Our girls L-O-V-E to wear dresses, skirts, nightgowns, etc. Pants are the enemy. In fact, if Reese is wearing anything other than one of the aforementioned garments, she insists that she is incapable of being pretty.
"I don't think princesses wear pants!", she gumbled all winter.
"They do if it's -2 degrees outside and they are running errands with the Queen!", I'd shoot back.
While I do enjoy having such girly girls who hold to the motto The Pinker & Frillier, The Better, I am also trying desperately to instill in them that real beauty, of course, comes from the inside. I could care less if my daughters are voted Prom Queen...what I really want is for them to have character and a sweet disposition, and befriend even those unlovable kids who sit in the back of the class eating crayons.
So time and time again, I go over with Reese, especially, that she's most beautiful when she shares with her siblings, or offers to help them with something....even if she has on shorts and a stained t-shirt. And on the flip side of that, she could wear the most beautiful sequined evening gown, but if she's scowling and whining about having to eat a green bean, then her disposition isn't very pretty.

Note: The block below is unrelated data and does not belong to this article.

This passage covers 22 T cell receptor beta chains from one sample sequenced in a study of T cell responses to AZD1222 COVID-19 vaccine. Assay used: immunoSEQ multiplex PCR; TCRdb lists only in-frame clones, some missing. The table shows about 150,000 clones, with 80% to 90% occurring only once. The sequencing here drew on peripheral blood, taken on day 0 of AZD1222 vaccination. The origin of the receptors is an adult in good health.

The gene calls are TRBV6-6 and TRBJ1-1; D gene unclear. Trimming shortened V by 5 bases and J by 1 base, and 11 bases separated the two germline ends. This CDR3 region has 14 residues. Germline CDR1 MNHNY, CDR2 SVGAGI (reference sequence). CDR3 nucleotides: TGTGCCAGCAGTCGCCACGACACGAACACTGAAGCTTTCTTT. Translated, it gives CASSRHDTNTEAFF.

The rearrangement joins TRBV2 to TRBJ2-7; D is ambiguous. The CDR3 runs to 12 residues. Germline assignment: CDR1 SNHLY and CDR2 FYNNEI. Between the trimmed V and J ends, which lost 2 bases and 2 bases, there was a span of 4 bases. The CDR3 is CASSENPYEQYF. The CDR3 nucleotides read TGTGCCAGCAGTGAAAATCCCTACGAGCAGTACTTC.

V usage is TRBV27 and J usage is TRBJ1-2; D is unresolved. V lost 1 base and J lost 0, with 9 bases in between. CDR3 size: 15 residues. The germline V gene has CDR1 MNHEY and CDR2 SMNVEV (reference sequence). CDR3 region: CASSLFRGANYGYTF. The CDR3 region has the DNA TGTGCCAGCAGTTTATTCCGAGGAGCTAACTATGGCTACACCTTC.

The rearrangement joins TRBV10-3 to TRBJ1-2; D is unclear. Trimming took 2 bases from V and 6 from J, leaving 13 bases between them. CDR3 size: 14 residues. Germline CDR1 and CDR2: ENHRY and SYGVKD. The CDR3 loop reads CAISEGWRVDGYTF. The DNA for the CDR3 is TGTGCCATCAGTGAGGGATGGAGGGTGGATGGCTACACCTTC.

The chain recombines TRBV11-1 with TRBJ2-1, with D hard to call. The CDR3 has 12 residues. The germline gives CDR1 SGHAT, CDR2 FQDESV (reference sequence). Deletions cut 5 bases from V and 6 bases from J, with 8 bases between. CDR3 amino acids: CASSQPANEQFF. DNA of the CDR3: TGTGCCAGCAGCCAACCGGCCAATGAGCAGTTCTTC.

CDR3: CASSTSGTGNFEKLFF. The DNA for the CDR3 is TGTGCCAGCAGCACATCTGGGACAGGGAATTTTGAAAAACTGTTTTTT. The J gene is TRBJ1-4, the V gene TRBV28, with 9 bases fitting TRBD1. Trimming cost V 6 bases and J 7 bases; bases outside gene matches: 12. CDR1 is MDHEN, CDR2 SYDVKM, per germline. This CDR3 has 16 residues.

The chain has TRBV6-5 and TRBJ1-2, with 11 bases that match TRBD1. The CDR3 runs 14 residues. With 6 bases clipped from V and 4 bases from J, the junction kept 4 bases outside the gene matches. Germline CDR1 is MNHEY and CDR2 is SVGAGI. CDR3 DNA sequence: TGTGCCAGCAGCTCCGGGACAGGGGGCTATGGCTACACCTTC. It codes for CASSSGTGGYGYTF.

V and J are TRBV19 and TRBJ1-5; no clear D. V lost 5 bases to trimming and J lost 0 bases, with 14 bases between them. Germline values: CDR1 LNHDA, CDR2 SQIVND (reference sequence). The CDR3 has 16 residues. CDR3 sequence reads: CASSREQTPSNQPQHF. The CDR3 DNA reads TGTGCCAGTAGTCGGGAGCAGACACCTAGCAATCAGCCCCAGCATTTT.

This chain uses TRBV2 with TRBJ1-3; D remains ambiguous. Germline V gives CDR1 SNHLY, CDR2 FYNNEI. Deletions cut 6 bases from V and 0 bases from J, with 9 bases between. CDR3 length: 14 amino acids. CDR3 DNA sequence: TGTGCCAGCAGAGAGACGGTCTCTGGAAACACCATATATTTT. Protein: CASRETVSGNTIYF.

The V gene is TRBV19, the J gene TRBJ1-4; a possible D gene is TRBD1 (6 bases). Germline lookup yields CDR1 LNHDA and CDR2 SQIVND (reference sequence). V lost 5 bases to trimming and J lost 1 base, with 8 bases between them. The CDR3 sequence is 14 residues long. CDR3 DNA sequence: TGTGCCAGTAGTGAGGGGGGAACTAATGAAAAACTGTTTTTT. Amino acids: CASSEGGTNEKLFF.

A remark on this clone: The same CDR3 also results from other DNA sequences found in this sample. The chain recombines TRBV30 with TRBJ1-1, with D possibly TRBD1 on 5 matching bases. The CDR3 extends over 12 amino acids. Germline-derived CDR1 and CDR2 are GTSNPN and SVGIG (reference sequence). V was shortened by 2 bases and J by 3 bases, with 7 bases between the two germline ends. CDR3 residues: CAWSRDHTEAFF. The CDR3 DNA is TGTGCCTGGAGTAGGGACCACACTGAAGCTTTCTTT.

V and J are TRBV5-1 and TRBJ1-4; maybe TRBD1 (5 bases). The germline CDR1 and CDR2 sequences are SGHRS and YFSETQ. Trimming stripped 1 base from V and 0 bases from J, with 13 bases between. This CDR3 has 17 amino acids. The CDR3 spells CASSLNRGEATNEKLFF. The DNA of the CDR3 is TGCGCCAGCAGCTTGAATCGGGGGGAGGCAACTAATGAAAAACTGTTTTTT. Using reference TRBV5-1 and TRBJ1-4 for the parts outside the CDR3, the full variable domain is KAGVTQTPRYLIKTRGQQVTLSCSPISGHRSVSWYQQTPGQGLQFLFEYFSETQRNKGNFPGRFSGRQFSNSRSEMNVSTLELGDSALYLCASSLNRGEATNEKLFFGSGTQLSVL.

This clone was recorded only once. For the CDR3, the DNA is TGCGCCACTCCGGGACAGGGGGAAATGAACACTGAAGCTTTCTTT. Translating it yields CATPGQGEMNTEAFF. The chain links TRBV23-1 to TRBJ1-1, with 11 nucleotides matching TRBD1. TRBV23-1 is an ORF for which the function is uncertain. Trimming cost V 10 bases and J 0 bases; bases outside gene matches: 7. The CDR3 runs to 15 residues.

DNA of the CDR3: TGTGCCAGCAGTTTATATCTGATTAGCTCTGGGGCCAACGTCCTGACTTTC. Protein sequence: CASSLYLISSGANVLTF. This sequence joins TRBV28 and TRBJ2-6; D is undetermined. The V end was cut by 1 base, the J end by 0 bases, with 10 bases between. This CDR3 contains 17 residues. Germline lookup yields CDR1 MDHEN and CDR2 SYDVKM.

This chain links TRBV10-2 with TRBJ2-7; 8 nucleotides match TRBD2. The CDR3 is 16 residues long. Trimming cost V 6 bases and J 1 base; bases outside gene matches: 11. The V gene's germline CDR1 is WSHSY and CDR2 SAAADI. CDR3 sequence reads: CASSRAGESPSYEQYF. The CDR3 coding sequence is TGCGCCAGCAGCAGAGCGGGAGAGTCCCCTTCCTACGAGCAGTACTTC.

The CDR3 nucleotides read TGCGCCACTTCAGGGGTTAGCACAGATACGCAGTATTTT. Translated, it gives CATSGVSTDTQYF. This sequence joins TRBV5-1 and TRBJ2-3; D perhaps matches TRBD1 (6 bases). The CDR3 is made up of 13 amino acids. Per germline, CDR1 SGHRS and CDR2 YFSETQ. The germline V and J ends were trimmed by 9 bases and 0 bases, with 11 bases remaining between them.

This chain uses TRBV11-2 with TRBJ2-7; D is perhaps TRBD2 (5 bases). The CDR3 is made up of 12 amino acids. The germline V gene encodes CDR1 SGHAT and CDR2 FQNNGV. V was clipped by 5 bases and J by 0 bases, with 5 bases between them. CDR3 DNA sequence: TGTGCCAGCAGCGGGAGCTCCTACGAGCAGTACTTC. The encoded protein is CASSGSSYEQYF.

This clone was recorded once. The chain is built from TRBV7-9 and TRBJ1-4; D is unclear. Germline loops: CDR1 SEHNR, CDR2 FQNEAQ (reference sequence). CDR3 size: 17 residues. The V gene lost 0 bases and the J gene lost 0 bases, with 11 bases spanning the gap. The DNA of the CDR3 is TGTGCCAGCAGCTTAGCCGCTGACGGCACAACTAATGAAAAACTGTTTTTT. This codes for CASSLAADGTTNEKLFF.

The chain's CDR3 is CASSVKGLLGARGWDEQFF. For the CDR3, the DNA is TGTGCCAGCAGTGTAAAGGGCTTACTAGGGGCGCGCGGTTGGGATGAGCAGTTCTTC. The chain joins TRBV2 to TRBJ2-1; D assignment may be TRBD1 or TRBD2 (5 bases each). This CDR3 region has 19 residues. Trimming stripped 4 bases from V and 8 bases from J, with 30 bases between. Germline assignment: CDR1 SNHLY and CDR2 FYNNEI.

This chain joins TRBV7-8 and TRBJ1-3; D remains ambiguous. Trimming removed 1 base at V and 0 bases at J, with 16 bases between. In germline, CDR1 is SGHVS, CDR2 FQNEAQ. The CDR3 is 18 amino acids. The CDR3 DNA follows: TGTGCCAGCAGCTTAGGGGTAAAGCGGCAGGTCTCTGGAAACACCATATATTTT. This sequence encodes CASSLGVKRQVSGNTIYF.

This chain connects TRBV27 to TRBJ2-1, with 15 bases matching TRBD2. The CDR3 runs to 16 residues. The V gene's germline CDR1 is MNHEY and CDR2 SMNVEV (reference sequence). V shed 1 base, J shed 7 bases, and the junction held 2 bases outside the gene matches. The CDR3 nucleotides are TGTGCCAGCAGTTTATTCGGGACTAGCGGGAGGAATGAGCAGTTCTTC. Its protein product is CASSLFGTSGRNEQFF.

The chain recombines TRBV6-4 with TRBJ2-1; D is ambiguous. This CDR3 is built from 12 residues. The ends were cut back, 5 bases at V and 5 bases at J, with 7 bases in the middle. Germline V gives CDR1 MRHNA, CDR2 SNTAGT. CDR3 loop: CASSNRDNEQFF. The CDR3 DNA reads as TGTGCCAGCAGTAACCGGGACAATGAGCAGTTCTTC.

I actually clung to the belief for awhile that my wee ones were taking to heart all my wise motherly advice and were able to make sense of it. Then one day, Reese was all dressed up for something or other. She did look very pretty indeed with her white blond curls framing her porcelain face.
"Mommy, how do I look?", she asked innocently.
"Sweetie, you look very cute!!", I gushed, then quickly remembered my teachings. "But, remember what's most important?", I prompted.
The wheels started turning and I waited expectantly for her to repeat my phrasing word for word. After a few more seconds, I was starting to wonder if she'd heard the question correctly. So I repeated, "What's most important Reese?".
"I know...I know...", she assured me. "Jesus is the cutest."